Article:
First-time travelers to New York may have a long list of things to see and do: visit the Statue of Liberty, see a Broadway show or go to a Yankees game.
You should do all of these things. But also take time to enjoy New York's open spaces. Central Park is the biggie, but there are other patches of green throughout the city. The High Line is a park built on an elevated train track that stretches almost 1.5 miles along Manhattan's west side.
The original elevated train track was opened in 1934 as part of an improvement project for the area's industrial district, including the Meat Packing District. Trains ran on the tracks until 1980.
Although the initial plan was to demolish the tracks, a group of local residents advocated to earmark the space for public use. The group, "Friends of the High Line," worked with the city government to design the park. The first part opened in 2009.
The northern end of the High Line is right across the street from the Jacob Javits convention center on 34th Street, near the Lincoln Tunnel. It's the only part of the old rail line at street level.
All around the entrance, there are new high-rises being built. But the first part of the all-pedestrian path wraps around a huge railroad yard for the Long Island Railroad. I watched for about 15 minutes as the trains arrived and departed. All along the path, though, volunteers tend to the plants and open spaces. The landscape architects that work on the project are using many of the plants which grew during the 25 years that the tracks were idle.
Walking above the Hudson Yards where the trains come and go also yields a great view of the Hudson River to the west.
After the rail yards, the High Line heads due south through the Chelsea neighborhood. All along the path, you'll see remnants of the rail tracks, woven in between the patchwork gardens, benches and overlooks. There are several open areas and playgrounds for the kids.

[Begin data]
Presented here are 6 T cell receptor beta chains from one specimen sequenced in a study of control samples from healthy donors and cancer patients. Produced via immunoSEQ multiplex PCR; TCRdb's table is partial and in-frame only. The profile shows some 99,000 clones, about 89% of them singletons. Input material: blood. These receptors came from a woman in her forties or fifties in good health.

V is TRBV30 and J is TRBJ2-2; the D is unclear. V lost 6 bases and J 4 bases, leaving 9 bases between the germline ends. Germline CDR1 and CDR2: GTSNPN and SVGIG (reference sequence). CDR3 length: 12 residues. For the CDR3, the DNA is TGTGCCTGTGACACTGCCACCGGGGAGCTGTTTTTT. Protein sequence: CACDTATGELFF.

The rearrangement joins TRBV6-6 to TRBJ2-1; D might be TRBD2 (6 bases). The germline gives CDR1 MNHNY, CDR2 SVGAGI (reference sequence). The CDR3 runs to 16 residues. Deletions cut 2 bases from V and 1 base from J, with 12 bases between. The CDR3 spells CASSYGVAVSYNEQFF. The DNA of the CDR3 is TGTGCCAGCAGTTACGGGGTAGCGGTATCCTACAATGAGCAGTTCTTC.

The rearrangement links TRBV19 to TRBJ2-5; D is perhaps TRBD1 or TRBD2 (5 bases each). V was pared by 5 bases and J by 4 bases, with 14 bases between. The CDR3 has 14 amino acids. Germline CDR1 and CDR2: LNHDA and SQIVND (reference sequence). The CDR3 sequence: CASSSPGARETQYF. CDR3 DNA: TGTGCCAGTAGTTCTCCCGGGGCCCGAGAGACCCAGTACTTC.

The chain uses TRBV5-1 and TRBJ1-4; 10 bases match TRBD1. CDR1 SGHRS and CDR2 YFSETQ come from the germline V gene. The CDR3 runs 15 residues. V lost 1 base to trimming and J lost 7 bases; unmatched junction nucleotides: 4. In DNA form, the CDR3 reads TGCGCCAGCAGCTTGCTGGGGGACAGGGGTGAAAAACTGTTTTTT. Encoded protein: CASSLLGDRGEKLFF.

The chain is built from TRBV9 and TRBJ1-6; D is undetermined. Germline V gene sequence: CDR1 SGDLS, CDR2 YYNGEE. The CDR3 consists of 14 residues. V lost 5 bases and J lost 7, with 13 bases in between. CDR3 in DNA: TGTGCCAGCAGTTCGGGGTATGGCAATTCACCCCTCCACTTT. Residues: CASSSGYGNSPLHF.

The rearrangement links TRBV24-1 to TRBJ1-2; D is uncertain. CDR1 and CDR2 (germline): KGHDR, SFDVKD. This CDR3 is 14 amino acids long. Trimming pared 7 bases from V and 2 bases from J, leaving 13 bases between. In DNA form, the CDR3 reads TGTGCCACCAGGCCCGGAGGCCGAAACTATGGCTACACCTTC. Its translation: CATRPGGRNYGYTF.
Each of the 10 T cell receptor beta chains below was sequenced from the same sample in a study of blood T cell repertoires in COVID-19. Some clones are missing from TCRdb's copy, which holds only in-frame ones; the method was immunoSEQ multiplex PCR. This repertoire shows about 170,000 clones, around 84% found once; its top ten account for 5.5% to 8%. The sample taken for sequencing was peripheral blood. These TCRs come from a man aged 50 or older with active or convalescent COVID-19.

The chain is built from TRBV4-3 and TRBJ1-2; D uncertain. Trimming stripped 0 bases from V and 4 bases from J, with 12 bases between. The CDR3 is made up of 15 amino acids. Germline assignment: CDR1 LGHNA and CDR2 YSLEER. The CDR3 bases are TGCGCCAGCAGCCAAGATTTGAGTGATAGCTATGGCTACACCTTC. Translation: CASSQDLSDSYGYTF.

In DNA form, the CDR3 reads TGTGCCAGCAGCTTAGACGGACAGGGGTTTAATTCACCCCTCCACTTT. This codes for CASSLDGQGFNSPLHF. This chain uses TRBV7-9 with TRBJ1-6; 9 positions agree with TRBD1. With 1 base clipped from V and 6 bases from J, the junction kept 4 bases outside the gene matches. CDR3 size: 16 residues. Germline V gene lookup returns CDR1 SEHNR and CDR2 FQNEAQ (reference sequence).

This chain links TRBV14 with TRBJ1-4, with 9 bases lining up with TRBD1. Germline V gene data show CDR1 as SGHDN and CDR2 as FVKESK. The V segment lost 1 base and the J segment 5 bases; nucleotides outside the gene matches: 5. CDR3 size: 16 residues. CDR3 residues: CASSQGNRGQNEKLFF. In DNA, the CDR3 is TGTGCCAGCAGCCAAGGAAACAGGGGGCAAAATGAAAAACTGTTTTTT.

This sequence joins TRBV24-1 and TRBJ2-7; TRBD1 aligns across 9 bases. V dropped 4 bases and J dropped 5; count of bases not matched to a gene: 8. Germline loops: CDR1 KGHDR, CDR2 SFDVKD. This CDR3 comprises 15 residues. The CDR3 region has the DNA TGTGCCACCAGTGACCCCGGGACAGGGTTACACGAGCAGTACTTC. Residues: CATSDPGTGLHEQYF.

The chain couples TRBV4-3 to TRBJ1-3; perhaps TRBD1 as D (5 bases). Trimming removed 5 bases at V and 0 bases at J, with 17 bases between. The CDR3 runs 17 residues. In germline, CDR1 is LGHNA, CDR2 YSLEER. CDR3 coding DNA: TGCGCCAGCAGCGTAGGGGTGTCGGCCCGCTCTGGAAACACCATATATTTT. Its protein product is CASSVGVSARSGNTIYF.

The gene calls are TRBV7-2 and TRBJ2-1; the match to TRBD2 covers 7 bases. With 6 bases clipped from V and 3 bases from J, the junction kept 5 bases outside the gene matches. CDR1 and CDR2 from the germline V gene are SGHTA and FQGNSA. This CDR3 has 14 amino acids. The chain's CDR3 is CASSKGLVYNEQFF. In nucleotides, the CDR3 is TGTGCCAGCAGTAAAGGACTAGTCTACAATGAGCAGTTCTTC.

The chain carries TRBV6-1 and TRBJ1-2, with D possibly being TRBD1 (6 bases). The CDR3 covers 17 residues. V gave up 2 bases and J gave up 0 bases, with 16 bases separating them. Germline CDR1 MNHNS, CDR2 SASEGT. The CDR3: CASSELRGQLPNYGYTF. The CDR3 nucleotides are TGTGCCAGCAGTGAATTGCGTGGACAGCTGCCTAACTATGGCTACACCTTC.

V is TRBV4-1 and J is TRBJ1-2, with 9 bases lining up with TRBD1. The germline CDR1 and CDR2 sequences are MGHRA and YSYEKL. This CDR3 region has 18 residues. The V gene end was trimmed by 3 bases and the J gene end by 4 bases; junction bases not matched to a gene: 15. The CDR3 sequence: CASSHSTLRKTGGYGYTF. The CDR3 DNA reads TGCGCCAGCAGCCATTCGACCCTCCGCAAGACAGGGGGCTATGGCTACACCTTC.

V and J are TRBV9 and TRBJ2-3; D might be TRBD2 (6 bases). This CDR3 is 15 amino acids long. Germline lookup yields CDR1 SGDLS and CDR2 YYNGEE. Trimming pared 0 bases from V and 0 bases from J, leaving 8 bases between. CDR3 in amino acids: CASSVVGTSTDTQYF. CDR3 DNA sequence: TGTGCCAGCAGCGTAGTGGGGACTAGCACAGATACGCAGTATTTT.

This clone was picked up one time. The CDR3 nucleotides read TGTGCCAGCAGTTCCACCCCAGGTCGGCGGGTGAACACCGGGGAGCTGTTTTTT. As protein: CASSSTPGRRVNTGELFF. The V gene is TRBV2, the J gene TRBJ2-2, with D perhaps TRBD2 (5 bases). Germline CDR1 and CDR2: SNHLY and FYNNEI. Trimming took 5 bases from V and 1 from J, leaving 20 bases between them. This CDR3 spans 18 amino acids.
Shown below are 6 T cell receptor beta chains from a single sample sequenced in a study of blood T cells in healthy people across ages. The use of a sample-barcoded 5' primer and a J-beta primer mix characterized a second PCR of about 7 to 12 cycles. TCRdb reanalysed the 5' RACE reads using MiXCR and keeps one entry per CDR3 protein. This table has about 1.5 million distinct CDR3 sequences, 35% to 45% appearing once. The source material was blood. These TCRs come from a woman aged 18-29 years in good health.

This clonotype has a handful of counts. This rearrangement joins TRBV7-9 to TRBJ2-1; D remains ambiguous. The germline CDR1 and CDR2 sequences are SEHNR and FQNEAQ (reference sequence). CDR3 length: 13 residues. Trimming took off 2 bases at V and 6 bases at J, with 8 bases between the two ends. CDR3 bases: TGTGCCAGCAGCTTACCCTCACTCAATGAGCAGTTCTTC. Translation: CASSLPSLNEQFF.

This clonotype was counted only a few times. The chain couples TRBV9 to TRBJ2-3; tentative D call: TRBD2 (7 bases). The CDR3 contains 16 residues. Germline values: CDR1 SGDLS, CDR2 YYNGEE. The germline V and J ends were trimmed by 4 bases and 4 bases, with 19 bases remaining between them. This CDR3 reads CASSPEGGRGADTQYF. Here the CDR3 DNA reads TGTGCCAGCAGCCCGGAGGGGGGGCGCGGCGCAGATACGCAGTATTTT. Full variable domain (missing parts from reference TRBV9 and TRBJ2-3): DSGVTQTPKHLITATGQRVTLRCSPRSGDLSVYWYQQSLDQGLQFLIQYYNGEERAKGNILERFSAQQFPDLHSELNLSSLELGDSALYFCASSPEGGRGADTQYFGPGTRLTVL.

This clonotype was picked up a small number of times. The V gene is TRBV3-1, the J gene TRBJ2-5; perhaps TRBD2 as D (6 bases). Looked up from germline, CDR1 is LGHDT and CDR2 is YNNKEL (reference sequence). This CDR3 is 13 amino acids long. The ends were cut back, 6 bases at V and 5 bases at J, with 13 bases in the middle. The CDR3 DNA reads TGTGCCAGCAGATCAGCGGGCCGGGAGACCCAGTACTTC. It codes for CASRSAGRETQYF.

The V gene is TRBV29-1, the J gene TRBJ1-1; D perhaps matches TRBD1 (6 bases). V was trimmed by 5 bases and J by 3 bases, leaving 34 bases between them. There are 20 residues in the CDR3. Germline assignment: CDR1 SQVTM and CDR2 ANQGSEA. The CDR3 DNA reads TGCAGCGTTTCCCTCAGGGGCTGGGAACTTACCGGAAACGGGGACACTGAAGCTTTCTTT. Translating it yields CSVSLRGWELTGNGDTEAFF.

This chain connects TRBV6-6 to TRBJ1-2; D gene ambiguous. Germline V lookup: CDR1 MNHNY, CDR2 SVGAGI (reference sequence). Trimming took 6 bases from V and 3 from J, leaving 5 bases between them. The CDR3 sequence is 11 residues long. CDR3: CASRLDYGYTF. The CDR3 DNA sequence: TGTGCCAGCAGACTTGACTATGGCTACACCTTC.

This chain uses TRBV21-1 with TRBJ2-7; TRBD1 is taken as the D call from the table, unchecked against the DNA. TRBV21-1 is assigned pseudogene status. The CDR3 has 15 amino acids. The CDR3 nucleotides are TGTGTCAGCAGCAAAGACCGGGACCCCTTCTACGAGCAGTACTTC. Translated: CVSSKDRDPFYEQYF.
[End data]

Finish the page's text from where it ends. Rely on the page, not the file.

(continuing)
On the curve after the rail yards, you can look back and see the trestle-work and the wrought-iron railing.
In addition to offering a lovely walk for visitors, the High Line provides a collection of venues for artists, for community gatherings, concerts and pop-up dining. Because the route of the tracks goes around and through several buildings, there are covered areas that are well-suited for gatherings. Although I missed the music concert, I spotted an ice cream sandwich vendor from a mile away! Next to them there were coffee stands and artists selling their wares.
In addition to pop-up art shops, there are several spots along the way where local artists have painted murals on the walls, and there are sculptures on display.
Walking above the Chelsea neighborhood, there are occasional signs on either side of the High Line to tempt you to come to ground level for shopping or dining.
One of my favorite features is near the south end of the park. It's the Diller-von Furstenberg Sundeck and Water Feature. That's a long name to describe a collection of built-in lounge chairs, flanked by running water where you can sit and cool off your feet.
Before you get to the lounge chairs, there's a little forest you walk through, called the Chelsea Thicket. It's easy to forget you're walking along an elevated railroad track — but just look down: the tracks are embedded in the walkway.
Although the High Line is owned by the city, the Friends of the High Line raises 98 percent of the annual budget. They actively canvass for support, in order to develop an endowment for continued operation of the park. The "friends" are the non-profit caretakers of the High Line and manage all of the events and exhibits.
Another open space in the heart of things is Battery Park, at the southern tip of Manhattan. This is where you catch the Staten Island Ferry and the ferry to Governor's Island. It's also where you catch the cruise to the Statue of Liberty and Ellis Island. I got there too late for the cruise, but enjoyed the beautiful views as I walked up to the September 11 Memorial. There's a museum here, but the open-air memorial at the site of the Twin Towers is free. It's a somber display, as the waterfalls flow from the original footprint of the towers to a hole in the ground. The names of those who died are inscribed around the borders of the two memorials.
I didn't make it to the southern end of the High Line. Instead, I was lured down to street level for an espresso at Blue Bottle in the Meatpacking District. But that's another excuse to go for a stroll the next time I'm in New York.